GPU (Graphical Processing Unit)
A graphics processing unit (GPU) is a computer chip that performs rapid mathematical calculations, primarily for the purpose of rendering images. In the early days of computing, the central processing unit (CPU) performed these calculations. As more graphics-intensive applications such as AutoCAD were developed, however, their demands put strain on the CPU and degraded performance. GPUs came about as a way to offload those tasks from CPUs and free up processing power.
Today, graphics chips are being adapted to share the work of CPUs and train deep neural networks for AI applications. A GPU may be found integrated with a CPU on the same circuit, on a graphics card or in the motherboard of a personal computer or server. NVIDIA, AMD, Intel and ARM are some of the major players in the GPU market.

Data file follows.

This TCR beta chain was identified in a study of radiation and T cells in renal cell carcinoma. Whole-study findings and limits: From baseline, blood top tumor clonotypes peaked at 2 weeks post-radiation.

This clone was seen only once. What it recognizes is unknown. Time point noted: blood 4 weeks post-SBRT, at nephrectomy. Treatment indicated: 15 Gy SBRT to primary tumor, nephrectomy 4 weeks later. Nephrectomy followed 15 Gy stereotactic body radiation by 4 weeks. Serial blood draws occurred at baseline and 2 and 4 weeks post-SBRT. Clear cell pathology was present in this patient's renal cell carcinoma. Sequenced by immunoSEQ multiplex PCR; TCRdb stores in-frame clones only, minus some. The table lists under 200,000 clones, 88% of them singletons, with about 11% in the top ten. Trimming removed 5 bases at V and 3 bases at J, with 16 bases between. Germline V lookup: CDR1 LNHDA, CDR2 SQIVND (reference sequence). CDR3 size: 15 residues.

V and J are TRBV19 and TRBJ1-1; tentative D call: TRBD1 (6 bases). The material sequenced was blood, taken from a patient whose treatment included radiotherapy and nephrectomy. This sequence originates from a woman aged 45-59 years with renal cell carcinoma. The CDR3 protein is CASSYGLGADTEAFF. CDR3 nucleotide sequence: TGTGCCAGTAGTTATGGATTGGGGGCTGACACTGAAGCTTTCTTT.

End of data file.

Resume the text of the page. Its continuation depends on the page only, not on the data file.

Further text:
As the GPU creates images, it needs somewhere to hold information and completed pictures. It uses the card's RAM for this purpose, storing data about each pixel, its color and its location on the screen. Part of the RAM can also act as a frame buffer, meaning that it holds completed images until it is time to display them. Typically, video RAM operates at very high speeds and is dual ported, meaning that the system can read from it and write to it at the same time.